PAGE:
The majority on the Philadelphia-based panel found it significant that the superintendent had persisted in pressing criminal charges even when the police suggested that administrative action might be more appropriate. Mr. Brown also recommended to the school board that the teacher be dismissed on the ground of "immorality."

Whether the superintendent acted out of retaliation for Ms. Merkle's outspokenness on multicultural issues or out of concern that valuable school supplies were being stolen "is a disputed question of fact for a jury" to decide, the court majority ruled.

"We conclude that a jury could find that Brown, and through him the school district, acted maliciously in pressing unfounded criminal charges against Merkle and could reasonably infer that Merkle's protected speech was a motivating factor in this course of action," said the majority opinion by U.S. Circuit Judge Max Rosenn.

The dissenting judge said "it is perfectly plain that Merkle was the only person who did anything wrong."

The school district "had cause to believe that Merkle was exercising unlawful control over its property with an intent to deprive the school district of the property," U.S. Circuit Judge Morton I. Greenberg wrote.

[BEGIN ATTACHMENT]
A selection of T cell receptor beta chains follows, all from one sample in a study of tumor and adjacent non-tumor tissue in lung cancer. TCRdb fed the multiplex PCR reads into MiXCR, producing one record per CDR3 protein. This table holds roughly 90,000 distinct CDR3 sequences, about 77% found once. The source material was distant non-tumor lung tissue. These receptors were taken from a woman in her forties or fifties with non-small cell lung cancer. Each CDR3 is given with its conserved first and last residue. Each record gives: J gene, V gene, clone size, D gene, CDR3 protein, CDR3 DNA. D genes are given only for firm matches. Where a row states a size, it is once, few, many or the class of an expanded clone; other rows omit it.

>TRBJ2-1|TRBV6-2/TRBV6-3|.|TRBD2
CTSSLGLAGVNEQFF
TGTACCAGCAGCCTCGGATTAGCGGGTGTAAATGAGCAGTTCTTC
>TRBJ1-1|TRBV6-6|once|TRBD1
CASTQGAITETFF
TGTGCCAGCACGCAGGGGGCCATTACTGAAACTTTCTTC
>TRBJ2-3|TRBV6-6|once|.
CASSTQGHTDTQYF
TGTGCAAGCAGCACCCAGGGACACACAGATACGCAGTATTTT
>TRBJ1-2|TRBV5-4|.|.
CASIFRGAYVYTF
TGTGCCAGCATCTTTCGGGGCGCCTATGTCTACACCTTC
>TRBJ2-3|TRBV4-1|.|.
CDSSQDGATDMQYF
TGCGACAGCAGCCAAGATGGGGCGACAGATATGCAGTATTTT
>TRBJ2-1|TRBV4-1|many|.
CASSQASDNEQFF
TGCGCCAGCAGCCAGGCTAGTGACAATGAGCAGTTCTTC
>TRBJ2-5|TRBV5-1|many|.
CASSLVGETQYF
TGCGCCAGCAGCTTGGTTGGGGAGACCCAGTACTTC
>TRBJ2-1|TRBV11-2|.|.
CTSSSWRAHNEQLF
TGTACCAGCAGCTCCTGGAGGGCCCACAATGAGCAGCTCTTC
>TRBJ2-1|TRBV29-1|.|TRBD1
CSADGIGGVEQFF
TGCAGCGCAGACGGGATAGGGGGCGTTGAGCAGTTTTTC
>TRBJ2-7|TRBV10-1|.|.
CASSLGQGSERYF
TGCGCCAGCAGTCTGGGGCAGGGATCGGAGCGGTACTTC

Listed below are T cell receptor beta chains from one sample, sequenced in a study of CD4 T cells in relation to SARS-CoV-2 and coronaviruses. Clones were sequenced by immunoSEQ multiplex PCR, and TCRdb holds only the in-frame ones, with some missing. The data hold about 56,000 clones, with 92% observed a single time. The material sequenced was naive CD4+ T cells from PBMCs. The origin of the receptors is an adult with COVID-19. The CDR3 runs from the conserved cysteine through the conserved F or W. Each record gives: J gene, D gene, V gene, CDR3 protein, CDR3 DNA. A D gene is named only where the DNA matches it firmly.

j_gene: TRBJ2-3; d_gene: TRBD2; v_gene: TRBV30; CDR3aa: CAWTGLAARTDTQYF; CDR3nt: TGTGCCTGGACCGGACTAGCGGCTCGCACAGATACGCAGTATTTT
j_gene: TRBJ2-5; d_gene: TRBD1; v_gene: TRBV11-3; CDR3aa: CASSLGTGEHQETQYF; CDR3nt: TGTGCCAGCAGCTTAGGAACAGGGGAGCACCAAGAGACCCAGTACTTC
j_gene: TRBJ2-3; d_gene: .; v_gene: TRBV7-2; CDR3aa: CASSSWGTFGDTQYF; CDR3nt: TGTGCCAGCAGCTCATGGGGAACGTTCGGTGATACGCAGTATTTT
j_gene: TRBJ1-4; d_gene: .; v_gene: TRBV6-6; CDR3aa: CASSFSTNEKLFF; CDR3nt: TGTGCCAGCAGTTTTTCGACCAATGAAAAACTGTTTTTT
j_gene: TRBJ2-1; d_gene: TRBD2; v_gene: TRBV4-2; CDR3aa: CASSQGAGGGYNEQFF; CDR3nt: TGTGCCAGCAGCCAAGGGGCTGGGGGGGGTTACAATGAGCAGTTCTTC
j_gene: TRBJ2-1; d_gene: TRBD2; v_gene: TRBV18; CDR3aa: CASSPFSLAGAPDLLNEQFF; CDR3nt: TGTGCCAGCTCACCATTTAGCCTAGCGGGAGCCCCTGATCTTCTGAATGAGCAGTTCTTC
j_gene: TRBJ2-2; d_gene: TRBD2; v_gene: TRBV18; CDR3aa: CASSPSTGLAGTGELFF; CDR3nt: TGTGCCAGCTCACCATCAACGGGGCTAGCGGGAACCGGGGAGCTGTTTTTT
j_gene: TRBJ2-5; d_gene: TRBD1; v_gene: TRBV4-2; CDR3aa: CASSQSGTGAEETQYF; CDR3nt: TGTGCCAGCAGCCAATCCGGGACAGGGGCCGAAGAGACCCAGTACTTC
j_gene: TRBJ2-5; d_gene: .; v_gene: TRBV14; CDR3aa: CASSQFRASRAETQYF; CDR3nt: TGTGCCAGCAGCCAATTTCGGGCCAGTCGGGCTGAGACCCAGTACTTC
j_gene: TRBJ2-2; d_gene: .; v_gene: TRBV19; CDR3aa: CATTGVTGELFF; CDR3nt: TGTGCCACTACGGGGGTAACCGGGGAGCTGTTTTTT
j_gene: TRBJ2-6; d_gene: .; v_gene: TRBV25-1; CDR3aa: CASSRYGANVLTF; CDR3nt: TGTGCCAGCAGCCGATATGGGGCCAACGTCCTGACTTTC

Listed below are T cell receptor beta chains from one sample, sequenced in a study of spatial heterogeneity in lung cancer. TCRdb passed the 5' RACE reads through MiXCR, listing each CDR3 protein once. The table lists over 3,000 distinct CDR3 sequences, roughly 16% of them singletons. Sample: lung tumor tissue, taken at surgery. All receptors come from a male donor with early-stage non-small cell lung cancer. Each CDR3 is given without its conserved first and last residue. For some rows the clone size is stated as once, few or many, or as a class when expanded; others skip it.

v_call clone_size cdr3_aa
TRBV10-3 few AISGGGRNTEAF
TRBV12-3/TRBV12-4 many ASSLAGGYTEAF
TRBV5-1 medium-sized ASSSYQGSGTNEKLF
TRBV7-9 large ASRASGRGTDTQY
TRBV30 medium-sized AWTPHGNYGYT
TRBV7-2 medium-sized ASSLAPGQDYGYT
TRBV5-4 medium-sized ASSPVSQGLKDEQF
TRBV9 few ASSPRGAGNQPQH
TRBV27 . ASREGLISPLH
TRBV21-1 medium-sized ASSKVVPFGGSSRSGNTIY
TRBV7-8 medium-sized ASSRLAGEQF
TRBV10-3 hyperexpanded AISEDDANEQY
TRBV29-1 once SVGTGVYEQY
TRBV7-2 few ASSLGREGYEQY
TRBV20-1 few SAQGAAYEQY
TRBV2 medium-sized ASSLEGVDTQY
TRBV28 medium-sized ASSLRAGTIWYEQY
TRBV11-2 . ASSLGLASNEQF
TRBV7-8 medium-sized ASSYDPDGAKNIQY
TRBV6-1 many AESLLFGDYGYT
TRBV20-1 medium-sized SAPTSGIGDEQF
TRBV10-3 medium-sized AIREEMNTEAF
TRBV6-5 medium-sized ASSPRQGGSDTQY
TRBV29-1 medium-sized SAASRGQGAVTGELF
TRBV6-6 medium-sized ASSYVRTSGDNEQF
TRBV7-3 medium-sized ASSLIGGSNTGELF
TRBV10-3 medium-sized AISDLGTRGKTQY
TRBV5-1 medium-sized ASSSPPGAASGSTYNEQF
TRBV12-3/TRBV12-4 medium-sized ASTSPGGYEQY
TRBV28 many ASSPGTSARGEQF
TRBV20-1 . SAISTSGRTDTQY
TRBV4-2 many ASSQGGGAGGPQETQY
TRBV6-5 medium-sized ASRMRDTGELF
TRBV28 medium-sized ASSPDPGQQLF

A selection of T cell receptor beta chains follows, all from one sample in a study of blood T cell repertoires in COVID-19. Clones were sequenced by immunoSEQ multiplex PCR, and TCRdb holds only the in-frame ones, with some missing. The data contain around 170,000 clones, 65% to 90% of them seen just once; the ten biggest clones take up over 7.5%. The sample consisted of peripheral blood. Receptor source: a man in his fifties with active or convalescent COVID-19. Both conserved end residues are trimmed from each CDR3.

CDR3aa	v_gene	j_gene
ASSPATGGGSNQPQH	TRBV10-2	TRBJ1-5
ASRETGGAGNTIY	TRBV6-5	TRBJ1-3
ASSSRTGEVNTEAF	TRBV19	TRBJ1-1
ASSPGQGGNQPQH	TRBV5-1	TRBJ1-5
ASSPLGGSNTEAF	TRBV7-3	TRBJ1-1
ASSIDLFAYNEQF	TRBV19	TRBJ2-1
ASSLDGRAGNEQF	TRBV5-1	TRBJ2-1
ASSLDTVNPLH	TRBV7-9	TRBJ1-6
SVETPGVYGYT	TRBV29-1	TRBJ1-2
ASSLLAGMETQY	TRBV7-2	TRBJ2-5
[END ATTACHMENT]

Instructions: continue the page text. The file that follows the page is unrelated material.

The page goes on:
The court's opinion offered no word on what happened to the crayons.

Drug and Tobacco Testing

Testing students who drive to school and those involved in extracurricular activities for drug and alcohol use passes muster under the 4th Amendment, a federal appeals court has ruled. But testing those same categories of students for tobacco use is an unreasonable search, the panel of the U.S. Court of Appeals for the 7th Circuit held last month.

The Chicago-based appeals court, which covers Illinois, Indiana, and Wisconsin, had already upheld random drug testing of students in extracurricular activities in a 1998 decision, so the latest ruling regarding those students adheres to circuit precedent. The three current members of the court panel said they would probably not uphold drug testing of students in extracurricular activities if not for the earlier ruling.

The latest case concerned a challenge to the testing policy of the 10,000-student Penn-Harris-Madison school district in northern Indiana. In its May 12 ruling, the 7th Circuit panel unanimously upheld the random drug and alcohol testing of students who drive to school because "the danger is well-defined" for use of those substances.

However, the district cannot justify its policy of testing for nicotine use, the court said. Because some students are over 18 and can legally use tobacco, it pointed out, they "could be sanctioned under [the district's] policy for a perfectly legal activity."

The court also expressed concern about "a slippery slope" that could eventually result in random drug testing of all students.

"The case has yet to be made that a urine sample can be the 'tuition' at a public school," the court said.

—Mark Walsh [email protected]

Vol. 19, Issue 40, Page 11

Published in Print: June 14, 2000, as Law Update